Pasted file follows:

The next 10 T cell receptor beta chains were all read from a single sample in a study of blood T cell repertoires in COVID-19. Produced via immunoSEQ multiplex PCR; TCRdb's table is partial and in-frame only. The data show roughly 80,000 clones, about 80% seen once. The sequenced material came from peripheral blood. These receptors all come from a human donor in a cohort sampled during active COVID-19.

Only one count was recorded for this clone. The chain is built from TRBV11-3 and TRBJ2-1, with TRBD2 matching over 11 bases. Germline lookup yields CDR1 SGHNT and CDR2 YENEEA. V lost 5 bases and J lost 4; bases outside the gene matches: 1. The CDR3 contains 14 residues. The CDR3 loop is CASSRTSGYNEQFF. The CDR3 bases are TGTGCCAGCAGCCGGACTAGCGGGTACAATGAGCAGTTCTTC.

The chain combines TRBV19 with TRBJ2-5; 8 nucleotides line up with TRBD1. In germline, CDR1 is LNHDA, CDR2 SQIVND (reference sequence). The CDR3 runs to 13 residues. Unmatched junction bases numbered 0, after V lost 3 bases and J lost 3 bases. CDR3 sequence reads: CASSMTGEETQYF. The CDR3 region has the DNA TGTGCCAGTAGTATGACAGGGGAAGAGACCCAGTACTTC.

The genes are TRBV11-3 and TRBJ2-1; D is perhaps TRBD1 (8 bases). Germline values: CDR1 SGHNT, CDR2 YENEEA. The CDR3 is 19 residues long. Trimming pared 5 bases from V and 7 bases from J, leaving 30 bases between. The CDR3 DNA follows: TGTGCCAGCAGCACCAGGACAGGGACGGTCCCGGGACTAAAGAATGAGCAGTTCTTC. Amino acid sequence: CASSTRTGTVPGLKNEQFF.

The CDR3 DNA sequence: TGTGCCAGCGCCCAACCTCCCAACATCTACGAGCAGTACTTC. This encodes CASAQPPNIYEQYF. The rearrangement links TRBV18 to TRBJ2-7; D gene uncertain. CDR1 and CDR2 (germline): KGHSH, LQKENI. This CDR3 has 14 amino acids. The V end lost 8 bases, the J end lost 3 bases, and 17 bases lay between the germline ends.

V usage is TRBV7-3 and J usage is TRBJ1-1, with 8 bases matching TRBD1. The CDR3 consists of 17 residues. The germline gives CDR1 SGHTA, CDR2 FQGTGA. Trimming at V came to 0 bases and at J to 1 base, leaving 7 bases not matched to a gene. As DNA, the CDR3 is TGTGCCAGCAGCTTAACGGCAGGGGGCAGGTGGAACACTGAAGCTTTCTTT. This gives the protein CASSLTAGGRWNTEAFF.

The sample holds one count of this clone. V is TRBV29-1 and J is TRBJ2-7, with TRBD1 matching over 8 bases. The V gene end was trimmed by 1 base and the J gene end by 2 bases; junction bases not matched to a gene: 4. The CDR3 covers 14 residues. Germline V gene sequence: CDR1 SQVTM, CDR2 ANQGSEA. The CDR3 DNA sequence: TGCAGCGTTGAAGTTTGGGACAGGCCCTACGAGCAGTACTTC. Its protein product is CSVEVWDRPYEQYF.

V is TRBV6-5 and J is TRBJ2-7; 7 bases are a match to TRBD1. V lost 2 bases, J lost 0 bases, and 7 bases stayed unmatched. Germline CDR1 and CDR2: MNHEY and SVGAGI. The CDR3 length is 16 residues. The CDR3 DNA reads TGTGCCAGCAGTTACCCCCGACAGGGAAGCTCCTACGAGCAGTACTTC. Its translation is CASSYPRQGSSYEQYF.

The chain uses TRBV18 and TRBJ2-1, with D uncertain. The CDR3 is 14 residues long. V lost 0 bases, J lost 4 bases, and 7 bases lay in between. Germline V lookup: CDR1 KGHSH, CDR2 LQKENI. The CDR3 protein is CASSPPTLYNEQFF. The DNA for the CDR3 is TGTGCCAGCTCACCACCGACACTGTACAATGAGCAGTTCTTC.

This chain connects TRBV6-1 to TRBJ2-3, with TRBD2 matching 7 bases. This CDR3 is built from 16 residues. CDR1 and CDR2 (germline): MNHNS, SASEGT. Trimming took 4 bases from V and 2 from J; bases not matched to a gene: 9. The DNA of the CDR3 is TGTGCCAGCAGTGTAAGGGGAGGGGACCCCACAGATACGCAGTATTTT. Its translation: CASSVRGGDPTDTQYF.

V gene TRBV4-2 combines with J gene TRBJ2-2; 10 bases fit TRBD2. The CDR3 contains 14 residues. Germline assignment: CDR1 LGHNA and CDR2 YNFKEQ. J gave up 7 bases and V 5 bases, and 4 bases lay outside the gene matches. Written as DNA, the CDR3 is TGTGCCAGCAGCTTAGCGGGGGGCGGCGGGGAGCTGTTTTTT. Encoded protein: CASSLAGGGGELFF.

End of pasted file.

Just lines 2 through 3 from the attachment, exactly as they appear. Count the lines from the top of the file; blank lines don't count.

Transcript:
Only one count was recorded for this clone. The chain is built from TRBV11-3 and TRBJ2-1, with TRBD2 matching over 11 bases. Germline lookup yields CDR1 SGHNT and CDR2 YENEEA. V lost 5 bases and J lost 4; bases outside the gene matches: 1. The CDR3 contains 14 residues. The CDR3 loop is CASSRTSGYNEQFF. The CDR3 bases are TGTGCCAGCAGCCGGACTAGCGGGTACAATGAGCAGTTCTTC.

The chain combines TRBV19 with TRBJ2-5; 8 nucleotides line up with TRBD1. In germline, CDR1 is LNHDA, CDR2 SQIVND (reference sequence). The CDR3 runs to 13 residues. Unmatched junction bases numbered 0, after V lost 3 bases and J lost 3 bases. CDR3 sequence reads: CASSMTGEETQYF. The CDR3 region has the DNA TGTGCCAGTAGTATGACAGGGGAAGAGACCCAGTACTTC.